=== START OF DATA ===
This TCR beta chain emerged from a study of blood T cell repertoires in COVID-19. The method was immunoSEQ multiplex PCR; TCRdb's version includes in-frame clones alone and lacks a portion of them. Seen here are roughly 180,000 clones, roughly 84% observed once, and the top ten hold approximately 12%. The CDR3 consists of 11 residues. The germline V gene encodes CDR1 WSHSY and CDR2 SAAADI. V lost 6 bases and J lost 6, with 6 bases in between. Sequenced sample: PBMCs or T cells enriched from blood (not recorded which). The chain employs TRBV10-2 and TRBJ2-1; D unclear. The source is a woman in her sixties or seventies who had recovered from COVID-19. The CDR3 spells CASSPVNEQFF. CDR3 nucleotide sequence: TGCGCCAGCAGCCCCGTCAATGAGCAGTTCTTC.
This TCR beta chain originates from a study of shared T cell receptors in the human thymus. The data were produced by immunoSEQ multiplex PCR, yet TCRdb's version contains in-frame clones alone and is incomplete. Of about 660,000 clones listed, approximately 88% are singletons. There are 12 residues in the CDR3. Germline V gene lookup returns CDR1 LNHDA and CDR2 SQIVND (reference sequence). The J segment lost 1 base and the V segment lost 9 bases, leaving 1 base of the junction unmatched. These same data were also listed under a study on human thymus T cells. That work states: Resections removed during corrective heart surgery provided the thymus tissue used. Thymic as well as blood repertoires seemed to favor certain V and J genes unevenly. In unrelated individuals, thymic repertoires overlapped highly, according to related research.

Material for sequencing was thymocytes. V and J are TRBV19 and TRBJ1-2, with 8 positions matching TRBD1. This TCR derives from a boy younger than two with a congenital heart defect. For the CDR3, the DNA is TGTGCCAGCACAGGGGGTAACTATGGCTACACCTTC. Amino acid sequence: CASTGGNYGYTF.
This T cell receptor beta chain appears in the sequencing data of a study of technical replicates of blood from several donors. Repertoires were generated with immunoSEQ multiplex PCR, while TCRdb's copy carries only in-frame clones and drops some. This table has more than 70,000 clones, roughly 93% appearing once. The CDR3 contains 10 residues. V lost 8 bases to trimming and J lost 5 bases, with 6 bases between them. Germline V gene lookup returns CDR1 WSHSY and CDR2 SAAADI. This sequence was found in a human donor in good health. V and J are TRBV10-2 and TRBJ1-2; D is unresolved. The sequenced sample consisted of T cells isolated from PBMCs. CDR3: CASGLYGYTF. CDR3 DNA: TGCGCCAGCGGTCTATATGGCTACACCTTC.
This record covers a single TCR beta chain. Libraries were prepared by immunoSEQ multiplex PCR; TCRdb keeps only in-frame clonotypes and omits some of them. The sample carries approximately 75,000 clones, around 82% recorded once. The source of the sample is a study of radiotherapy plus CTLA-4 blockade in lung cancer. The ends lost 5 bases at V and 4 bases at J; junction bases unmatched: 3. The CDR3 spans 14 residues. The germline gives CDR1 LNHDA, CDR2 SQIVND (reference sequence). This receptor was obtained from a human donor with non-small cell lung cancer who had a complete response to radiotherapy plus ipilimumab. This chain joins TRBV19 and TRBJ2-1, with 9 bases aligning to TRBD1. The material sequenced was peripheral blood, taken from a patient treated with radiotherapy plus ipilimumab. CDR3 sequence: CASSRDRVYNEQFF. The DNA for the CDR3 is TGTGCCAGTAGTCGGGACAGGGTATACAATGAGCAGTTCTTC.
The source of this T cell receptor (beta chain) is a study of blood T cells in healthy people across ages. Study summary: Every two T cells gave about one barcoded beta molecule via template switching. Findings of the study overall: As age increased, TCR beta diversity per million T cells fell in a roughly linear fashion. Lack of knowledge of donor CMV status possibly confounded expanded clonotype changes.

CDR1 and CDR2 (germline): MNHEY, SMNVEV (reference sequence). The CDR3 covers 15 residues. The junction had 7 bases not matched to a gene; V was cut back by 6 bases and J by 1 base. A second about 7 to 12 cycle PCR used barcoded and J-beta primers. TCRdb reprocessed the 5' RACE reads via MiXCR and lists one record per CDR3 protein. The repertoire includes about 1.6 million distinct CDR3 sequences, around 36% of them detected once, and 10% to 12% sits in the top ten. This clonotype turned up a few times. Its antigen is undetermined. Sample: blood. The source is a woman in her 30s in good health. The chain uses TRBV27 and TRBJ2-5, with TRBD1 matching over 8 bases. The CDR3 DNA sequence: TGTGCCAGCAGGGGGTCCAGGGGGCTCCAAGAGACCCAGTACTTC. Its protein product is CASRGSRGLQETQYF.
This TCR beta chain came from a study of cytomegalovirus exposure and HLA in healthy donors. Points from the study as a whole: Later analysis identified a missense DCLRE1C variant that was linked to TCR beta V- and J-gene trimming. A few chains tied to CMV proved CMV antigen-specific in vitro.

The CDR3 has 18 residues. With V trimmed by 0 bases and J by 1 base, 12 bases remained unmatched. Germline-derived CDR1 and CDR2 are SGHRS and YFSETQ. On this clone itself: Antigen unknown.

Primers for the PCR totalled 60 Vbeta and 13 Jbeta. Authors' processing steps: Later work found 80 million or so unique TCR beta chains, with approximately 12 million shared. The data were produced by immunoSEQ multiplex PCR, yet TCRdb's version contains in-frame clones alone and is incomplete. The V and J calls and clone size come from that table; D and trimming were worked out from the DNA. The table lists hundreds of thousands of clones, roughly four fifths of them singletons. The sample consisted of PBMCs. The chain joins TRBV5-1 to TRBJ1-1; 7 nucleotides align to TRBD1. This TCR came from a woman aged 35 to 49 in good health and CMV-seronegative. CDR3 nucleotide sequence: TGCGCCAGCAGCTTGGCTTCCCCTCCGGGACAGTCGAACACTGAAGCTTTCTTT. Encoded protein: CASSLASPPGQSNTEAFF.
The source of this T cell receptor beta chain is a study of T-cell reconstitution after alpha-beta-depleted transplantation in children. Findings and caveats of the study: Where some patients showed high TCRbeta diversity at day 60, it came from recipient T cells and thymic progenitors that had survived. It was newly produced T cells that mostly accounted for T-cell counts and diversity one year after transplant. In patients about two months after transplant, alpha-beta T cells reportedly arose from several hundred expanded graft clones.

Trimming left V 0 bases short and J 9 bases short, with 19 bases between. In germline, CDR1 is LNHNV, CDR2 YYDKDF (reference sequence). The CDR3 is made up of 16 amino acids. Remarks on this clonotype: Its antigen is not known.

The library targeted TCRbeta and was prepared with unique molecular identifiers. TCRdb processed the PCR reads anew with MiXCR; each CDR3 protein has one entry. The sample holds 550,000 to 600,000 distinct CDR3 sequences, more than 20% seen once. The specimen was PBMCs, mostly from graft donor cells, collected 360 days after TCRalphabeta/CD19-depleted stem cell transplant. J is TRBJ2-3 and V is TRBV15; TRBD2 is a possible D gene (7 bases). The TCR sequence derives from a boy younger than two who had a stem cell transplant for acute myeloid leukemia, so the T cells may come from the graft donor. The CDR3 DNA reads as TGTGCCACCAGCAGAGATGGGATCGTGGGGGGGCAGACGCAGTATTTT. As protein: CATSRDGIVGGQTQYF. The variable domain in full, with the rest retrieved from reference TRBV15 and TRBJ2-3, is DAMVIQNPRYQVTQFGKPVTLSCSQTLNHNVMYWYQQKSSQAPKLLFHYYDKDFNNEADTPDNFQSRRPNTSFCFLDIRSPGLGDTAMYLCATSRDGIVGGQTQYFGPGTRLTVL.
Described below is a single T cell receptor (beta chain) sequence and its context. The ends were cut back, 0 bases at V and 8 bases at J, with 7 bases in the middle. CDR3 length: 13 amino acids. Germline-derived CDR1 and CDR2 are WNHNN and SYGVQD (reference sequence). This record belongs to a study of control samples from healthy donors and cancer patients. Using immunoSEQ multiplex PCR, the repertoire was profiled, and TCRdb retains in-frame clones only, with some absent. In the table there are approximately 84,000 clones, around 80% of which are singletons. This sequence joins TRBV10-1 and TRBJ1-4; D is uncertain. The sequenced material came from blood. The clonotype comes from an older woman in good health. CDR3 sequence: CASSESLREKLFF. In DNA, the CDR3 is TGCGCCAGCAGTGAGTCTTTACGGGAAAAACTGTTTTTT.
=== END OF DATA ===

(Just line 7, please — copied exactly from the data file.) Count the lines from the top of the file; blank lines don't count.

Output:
CDR1 and CDR2 (germline): MNHEY, SMNVEV (reference sequence). The CDR3 covers 15 residues. The junction had 7 bases not matched to a gene; V was cut back by 6 bases and J by 1 base. A second about 7 to 12 cycle PCR used barcoded and J-beta primers. TCRdb reprocessed the 5' RACE reads via MiXCR and lists one record per CDR3 protein. The repertoire includes about 1.6 million distinct CDR3 sequences, around 36% of them detected once, and 10% to 12% sits in the top ten. This clonotype turned up a few times. Its antigen is undetermined. Sample: blood. The source is a woman in her 30s in good health. The chain uses TRBV27 and TRBJ2-5, with TRBD1 matching over 8 bases. The CDR3 DNA sequence: TGTGCCAGCAGGGGGTCCAGGGGGCTCCAAGAGACCCAGTACTTC. Its protein product is CASRGSRGLQETQYF.